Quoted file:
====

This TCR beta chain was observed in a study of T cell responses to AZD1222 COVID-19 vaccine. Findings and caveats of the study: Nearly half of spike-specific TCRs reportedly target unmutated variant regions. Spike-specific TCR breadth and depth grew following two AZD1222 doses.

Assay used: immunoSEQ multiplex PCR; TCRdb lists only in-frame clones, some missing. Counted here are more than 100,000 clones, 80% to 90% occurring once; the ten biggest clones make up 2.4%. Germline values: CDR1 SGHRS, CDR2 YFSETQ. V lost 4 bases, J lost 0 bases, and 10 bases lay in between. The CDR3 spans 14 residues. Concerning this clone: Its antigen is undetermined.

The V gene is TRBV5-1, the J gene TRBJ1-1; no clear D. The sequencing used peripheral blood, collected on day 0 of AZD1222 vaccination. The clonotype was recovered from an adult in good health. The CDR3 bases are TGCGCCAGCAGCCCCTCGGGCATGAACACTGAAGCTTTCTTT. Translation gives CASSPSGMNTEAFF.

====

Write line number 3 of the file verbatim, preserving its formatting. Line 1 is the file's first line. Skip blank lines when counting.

The V gene is TRBV5-1, the J gene TRBJ1-1; no clear D. The sequencing used peripheral blood, collected on day 0 of AZD1222 vaccination. The clonotype was recovered from an adult in good health. The CDR3 bases are TGCGCCAGCAGCCCCTCGGGCATGAACACTGAAGCTTTCTTT. Translation gives CASSPSGMNTEAFF.